At work we have some tooling done in .NET but like all compiled languages it is highly inflexible when you need to quickly hack up a simple tool for a one time job. After hearing my coworker rave about Python I decided to slowly transition to it in order to add the missing flexibility. A couple of days ago I needed to upgrade on of the tools which was in an especially poor state so as an excercise I started doing it in Python.
Originally I thought it would take me too long to come up with something useful but one thing led to another and all of a sudden I had an application which by far surpassed the poorly implemented one. I had my Python code in a separate Git repository from our tooling repository since I didn’t really expect it to turn into something useful but now I realized that the value of the new tool really warranted it to be imported and to superceed the old one. The problem I was faced with now was how to import my Git repo into the central tooling repo without losing its history.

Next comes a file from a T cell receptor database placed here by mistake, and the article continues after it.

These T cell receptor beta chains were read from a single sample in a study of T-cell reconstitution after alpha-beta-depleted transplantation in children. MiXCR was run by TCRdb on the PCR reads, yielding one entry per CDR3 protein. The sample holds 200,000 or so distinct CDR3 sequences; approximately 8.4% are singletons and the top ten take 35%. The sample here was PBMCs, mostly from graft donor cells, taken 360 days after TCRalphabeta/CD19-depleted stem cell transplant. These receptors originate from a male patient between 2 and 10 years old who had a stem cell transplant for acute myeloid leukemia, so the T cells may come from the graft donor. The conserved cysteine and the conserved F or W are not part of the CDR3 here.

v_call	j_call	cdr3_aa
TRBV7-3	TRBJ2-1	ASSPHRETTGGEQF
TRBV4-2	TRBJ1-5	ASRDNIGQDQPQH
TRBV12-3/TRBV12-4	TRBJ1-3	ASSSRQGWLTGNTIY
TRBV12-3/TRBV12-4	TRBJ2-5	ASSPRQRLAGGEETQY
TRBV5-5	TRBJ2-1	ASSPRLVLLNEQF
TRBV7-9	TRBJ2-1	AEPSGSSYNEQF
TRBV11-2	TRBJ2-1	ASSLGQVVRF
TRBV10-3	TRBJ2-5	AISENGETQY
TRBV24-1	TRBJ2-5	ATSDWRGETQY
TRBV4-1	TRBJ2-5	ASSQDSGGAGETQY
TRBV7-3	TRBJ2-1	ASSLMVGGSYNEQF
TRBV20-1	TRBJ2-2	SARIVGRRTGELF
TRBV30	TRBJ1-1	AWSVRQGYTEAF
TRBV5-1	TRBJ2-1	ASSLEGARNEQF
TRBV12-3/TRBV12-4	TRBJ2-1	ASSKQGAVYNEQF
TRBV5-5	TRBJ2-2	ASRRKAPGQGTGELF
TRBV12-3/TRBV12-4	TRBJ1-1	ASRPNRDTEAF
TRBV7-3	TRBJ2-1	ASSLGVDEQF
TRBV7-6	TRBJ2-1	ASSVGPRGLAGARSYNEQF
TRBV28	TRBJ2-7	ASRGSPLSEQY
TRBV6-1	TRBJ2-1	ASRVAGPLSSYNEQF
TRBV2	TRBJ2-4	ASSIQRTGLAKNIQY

After spending a while googling and just getting hits on how to use git-cvs or git-svn to “import” or “merge” your existing cvs/svn repo into a shiny new Git repo I decided to go to #git for some local help. There the user Ilari pointed me to in the right direction which was to use a Git subtree merge strategy. Googling that I immediately found “How to use the subtree merge strategy” which was precisely the solution I was looking for!
So far I have not found a single use case that I needed which Git doesn’t already cover.